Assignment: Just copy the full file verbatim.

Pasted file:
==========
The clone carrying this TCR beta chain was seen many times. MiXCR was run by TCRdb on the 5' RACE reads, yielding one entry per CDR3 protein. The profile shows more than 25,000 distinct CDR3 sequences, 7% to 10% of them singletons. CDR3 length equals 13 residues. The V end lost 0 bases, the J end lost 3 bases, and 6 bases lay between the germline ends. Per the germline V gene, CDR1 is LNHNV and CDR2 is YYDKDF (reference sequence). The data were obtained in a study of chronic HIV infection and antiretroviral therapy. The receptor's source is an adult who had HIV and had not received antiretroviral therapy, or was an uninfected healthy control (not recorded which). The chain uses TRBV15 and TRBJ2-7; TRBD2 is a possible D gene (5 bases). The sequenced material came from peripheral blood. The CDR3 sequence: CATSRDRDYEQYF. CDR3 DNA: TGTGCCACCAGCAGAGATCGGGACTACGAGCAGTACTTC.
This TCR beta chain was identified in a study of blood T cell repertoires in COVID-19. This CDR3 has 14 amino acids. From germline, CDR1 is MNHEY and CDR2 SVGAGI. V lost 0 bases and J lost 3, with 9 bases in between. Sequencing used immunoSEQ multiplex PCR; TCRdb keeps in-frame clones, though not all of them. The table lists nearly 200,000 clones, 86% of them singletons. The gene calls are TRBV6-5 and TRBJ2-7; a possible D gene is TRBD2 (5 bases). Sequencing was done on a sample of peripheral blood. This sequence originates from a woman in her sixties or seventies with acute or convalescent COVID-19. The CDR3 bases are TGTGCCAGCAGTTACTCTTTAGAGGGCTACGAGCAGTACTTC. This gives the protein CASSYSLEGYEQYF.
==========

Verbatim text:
The clone carrying this TCR beta chain was seen many times. MiXCR was run by TCRdb on the 5' RACE reads, yielding one entry per CDR3 protein. The profile shows more than 25,000 distinct CDR3 sequences, 7% to 10% of them singletons. CDR3 length equals 13 residues. The V end lost 0 bases, the J end lost 3 bases, and 6 bases lay between the germline ends. Per the germline V gene, CDR1 is LNHNV and CDR2 is YYDKDF (reference sequence). The data were obtained in a study of chronic HIV infection and antiretroviral therapy. The receptor's source is an adult who had HIV and had not received antiretroviral therapy, or was an uninfected healthy control (not recorded which). The chain uses TRBV15 and TRBJ2-7; TRBD2 is a possible D gene (5 bases). The sequenced material came from peripheral blood. The CDR3 sequence: CATSRDRDYEQYF. CDR3 DNA: TGTGCCACCAGCAGAGATCGGGACTACGAGCAGTACTTC.
This TCR beta chain was identified in a study of blood T cell repertoires in COVID-19. This CDR3 has 14 amino acids. From germline, CDR1 is MNHEY and CDR2 SVGAGI. V lost 0 bases and J lost 3, with 9 bases in between. Sequencing used immunoSEQ multiplex PCR; TCRdb keeps in-frame clones, though not all of them. The table lists nearly 200,000 clones, 86% of them singletons. The gene calls are TRBV6-5 and TRBJ2-7; a possible D gene is TRBD2 (5 bases). Sequencing was done on a sample of peripheral blood. This sequence originates from a woman in her sixties or seventies with acute or convalescent COVID-19. The CDR3 bases are TGTGCCAGCAGTTACTCTTTAGAGGGCTACGAGCAGTACTTC. This gives the protein CASSYSLEGYEQYF.